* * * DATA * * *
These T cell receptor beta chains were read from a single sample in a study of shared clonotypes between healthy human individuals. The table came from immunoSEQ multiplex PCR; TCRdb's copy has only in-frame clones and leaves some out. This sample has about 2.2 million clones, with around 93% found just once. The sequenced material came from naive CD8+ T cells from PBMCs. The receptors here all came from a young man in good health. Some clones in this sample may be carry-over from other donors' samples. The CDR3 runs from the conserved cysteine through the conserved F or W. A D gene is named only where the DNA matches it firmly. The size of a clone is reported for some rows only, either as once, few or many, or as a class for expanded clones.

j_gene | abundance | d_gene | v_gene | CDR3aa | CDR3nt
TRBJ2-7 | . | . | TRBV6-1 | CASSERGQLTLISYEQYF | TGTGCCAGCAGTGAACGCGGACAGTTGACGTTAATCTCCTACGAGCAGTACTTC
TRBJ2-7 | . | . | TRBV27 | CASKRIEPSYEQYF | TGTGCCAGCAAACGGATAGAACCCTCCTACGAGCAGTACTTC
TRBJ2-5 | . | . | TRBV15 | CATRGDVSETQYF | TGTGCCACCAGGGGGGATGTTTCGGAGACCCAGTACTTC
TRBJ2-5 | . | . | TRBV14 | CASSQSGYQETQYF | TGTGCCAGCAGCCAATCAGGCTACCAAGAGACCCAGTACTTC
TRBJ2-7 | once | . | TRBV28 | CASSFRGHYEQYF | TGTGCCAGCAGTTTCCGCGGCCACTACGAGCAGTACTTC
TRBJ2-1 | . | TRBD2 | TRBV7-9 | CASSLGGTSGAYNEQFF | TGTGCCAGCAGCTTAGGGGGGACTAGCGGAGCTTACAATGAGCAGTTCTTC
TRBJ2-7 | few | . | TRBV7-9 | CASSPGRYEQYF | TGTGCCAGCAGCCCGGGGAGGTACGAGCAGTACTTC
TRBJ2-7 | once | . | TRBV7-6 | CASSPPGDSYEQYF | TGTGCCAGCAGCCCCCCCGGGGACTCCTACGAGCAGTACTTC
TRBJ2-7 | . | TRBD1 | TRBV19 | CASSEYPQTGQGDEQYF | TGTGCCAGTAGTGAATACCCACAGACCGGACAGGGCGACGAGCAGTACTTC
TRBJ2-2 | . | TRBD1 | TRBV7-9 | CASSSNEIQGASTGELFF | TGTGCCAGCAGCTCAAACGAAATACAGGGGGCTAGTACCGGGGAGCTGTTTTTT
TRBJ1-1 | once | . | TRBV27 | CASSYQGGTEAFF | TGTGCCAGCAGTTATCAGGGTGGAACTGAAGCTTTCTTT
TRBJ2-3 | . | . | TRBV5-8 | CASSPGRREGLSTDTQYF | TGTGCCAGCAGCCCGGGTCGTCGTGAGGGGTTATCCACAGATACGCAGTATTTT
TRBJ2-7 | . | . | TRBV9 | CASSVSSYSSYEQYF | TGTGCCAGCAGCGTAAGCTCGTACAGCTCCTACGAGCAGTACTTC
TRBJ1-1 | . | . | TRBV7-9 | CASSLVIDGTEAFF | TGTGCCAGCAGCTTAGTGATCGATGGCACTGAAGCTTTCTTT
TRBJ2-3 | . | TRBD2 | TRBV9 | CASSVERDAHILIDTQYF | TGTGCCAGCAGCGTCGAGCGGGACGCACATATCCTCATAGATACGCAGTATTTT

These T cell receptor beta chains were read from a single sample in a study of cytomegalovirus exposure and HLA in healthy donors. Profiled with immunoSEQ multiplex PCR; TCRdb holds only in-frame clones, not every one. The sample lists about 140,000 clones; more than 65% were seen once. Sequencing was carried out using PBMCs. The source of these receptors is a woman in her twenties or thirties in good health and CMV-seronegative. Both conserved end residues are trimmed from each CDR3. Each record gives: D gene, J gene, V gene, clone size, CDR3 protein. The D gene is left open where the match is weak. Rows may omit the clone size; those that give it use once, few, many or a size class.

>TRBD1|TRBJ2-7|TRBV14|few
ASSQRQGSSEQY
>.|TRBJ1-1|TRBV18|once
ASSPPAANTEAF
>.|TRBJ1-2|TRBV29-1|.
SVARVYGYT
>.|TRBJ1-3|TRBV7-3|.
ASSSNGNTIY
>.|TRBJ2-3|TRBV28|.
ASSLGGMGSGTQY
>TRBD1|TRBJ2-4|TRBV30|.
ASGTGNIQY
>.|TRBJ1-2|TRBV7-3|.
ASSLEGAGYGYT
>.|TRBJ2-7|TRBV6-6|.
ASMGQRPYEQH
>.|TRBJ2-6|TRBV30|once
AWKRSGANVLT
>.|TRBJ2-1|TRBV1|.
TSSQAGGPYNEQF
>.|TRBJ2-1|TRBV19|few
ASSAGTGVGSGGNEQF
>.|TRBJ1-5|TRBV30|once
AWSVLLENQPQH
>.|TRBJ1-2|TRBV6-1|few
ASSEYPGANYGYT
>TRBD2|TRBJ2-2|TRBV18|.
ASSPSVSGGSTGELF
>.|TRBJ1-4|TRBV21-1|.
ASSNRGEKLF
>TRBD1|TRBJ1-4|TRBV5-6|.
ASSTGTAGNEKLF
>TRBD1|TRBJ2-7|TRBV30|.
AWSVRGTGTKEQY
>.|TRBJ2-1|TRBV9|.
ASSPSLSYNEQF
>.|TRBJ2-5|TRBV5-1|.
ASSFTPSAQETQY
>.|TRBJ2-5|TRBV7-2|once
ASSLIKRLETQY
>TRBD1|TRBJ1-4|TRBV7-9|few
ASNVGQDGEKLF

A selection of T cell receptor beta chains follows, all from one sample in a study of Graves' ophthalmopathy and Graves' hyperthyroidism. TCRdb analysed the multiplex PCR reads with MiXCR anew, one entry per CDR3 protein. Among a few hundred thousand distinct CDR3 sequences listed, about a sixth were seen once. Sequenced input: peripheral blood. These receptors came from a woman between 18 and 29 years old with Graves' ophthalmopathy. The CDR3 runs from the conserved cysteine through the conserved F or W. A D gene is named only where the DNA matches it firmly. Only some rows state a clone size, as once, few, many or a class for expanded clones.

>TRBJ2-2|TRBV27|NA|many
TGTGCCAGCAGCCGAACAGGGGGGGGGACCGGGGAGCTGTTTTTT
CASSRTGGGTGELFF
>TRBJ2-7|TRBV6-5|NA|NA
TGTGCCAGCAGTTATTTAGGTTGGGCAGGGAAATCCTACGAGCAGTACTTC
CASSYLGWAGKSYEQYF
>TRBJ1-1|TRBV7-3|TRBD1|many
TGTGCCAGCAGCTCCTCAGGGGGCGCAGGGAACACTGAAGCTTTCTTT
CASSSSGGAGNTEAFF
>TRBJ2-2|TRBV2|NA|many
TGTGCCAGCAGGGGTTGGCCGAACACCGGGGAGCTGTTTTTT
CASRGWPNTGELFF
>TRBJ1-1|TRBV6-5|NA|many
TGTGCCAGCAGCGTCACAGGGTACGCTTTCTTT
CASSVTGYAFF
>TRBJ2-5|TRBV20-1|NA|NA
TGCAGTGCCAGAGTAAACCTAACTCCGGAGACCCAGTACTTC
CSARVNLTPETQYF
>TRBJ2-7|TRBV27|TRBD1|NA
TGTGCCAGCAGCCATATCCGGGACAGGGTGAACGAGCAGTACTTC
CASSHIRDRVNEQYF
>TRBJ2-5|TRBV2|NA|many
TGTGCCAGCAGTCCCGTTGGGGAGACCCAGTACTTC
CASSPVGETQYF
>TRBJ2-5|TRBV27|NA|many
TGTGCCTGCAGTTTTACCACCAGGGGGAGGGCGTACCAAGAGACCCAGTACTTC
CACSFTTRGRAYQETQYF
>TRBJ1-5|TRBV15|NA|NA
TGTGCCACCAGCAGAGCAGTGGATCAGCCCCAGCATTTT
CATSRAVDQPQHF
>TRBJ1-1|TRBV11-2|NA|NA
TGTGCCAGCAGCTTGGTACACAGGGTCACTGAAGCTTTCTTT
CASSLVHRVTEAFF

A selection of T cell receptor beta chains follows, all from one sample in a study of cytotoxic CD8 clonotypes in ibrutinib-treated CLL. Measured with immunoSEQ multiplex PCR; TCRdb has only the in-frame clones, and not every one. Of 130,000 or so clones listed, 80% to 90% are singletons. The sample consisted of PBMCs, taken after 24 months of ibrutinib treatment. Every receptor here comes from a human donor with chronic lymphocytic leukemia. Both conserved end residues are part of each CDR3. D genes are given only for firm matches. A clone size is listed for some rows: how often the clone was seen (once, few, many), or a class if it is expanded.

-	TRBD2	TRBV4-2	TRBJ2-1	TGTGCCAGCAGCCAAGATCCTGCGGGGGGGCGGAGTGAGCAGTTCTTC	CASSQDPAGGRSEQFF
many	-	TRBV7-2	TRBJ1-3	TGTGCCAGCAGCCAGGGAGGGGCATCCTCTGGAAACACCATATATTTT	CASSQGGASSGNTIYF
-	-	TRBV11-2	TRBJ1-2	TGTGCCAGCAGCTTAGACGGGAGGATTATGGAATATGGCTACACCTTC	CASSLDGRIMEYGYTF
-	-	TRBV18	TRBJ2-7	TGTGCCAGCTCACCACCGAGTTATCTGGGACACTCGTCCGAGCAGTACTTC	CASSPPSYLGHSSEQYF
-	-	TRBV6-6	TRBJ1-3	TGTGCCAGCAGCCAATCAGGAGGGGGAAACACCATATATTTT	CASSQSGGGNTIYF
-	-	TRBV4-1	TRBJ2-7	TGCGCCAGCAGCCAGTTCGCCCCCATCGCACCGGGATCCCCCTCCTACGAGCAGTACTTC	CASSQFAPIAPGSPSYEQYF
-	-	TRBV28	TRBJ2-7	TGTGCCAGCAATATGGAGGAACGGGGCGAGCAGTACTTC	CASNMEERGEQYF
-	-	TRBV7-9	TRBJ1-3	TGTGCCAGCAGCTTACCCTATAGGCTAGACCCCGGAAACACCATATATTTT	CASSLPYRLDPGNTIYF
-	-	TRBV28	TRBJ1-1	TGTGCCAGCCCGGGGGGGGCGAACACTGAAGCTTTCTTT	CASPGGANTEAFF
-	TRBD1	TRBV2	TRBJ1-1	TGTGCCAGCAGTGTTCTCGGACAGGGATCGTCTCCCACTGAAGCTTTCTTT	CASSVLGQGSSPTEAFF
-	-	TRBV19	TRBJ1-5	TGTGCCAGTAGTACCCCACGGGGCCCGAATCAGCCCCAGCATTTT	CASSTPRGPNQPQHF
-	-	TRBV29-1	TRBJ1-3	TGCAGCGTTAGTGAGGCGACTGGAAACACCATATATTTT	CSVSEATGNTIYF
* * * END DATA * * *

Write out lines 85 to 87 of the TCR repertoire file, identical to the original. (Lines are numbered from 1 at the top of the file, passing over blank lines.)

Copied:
CASSPVGETQYF
>TRBJ2-5|TRBV27|NA|many
TGTGCCTGCAGTTTTACCACCAGGGGGAGGGCGTACCAAGAGACCCAGTACTTC